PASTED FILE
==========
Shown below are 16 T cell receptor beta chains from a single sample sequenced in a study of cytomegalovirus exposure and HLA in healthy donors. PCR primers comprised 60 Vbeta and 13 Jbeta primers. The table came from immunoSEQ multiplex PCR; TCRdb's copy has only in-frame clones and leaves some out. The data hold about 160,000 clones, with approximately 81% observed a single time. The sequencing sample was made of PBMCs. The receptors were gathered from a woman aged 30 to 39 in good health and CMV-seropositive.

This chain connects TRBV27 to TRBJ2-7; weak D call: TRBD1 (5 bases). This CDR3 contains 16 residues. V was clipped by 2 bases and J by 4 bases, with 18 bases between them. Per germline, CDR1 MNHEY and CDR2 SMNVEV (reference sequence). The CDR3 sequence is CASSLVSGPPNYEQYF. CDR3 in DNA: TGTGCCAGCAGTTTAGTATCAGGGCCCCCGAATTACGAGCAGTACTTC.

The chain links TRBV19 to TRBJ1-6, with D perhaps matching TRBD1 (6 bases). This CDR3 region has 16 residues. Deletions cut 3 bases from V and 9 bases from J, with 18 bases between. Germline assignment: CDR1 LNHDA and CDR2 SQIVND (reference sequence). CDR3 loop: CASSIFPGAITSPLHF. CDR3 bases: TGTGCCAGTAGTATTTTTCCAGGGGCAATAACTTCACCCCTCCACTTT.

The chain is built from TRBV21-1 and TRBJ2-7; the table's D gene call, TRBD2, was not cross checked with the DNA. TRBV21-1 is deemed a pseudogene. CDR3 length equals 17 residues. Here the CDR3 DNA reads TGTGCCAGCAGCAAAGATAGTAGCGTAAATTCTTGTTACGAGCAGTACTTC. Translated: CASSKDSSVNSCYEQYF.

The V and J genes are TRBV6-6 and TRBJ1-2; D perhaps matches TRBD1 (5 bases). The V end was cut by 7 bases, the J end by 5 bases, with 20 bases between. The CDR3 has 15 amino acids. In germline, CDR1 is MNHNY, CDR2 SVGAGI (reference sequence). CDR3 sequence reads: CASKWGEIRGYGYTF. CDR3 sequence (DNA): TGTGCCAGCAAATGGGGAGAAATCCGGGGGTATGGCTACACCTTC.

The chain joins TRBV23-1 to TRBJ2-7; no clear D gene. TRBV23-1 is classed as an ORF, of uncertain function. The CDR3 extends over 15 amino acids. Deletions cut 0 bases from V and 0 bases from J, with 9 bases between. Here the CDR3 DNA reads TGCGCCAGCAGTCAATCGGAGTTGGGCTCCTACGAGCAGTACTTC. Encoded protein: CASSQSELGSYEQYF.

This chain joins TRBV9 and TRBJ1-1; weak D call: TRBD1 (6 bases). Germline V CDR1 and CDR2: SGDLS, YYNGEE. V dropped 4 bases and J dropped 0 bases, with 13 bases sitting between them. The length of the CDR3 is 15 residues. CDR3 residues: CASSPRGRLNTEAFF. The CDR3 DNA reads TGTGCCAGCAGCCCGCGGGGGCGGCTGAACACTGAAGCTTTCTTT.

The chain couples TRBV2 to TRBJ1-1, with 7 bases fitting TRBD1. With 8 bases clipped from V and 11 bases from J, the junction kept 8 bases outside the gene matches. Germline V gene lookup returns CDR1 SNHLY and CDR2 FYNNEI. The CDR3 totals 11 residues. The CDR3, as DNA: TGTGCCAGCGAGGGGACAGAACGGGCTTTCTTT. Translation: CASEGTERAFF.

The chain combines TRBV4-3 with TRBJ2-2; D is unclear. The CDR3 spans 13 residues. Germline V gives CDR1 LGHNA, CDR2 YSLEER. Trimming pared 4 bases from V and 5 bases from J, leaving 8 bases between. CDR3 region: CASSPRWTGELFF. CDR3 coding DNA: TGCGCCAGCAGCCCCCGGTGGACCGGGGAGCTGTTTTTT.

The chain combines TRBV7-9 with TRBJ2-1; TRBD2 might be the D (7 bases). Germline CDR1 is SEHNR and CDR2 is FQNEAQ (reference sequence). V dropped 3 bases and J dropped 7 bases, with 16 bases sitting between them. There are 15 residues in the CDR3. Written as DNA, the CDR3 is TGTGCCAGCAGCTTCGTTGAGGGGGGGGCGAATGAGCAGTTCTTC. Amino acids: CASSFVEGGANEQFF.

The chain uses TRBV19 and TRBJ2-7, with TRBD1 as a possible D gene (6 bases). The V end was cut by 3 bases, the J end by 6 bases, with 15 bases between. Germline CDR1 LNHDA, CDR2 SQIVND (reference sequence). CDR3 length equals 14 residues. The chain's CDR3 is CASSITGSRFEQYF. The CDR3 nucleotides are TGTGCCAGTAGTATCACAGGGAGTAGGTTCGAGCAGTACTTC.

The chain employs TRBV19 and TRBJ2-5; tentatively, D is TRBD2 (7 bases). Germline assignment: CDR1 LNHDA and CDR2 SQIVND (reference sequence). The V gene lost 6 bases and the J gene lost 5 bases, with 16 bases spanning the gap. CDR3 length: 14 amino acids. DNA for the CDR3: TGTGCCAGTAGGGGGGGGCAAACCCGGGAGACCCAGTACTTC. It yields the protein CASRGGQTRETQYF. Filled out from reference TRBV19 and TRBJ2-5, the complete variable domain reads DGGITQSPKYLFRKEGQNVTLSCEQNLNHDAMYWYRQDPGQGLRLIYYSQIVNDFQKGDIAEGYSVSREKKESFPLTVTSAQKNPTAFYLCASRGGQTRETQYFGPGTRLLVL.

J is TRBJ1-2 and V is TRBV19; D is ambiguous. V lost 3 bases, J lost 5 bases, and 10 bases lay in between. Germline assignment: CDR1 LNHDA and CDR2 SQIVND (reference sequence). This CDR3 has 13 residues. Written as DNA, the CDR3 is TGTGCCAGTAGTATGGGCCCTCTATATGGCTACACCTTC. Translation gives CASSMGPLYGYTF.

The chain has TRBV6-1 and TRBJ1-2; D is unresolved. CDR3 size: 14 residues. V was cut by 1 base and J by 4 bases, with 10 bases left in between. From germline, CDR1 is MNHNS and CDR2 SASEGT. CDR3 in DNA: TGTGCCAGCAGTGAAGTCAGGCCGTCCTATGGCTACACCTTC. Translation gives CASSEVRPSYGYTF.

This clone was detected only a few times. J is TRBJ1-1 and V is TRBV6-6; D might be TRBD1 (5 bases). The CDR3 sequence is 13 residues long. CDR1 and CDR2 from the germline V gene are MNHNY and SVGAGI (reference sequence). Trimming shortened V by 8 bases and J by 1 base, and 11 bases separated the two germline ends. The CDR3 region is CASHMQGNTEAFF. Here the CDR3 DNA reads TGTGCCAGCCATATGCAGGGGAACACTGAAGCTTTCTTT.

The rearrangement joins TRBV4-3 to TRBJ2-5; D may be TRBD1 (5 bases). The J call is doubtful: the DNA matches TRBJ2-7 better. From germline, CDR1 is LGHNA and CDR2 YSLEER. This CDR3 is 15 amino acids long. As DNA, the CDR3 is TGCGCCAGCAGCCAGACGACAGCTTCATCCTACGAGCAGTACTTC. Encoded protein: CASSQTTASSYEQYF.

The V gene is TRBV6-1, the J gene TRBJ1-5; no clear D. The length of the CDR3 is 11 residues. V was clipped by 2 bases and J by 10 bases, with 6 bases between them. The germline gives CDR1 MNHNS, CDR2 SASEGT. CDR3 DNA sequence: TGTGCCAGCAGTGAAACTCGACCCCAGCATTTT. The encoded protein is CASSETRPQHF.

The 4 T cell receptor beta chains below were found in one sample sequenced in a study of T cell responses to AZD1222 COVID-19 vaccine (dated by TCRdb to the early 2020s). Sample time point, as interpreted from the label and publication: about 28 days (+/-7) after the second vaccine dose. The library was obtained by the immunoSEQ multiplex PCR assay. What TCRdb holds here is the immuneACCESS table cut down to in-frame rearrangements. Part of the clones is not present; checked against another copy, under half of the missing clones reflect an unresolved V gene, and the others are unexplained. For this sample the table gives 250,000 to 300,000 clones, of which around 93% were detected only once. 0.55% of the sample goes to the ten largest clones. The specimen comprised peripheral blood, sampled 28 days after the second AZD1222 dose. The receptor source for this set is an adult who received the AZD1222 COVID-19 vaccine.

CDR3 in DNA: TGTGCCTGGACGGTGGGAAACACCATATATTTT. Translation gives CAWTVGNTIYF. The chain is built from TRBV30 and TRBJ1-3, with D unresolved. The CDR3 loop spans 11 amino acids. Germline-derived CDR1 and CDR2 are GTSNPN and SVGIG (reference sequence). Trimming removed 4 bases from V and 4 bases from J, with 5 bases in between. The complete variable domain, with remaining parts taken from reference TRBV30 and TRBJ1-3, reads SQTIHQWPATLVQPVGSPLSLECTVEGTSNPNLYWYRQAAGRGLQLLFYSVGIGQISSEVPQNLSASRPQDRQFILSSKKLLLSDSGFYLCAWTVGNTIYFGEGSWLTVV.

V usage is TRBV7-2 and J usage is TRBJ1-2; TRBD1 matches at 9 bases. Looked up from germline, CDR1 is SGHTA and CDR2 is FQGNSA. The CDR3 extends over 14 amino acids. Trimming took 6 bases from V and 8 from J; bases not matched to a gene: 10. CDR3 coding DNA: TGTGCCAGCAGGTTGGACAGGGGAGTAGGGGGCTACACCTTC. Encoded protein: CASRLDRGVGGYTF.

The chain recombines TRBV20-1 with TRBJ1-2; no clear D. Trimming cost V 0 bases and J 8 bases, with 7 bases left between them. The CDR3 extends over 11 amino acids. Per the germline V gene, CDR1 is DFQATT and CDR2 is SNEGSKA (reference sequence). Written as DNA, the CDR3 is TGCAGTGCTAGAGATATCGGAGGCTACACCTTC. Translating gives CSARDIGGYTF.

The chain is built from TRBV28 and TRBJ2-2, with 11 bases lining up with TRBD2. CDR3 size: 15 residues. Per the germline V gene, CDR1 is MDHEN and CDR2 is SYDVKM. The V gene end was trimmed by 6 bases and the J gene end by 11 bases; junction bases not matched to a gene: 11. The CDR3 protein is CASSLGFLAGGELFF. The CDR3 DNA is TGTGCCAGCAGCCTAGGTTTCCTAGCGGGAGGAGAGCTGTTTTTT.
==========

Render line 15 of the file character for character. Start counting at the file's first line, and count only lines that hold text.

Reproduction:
This clone was detected only a few times. J is TRBJ1-1 and V is TRBV6-6; D might be TRBD1 (5 bases). The CDR3 sequence is 13 residues long. CDR1 and CDR2 from the germline V gene are MNHNY and SVGAGI (reference sequence). Trimming shortened V by 8 bases and J by 1 base, and 11 bases separated the two germline ends. The CDR3 region is CASHMQGNTEAFF. Here the CDR3 DNA reads TGTGCCAGCCATATGCAGGGGAACACTGAAGCTTTCTTT.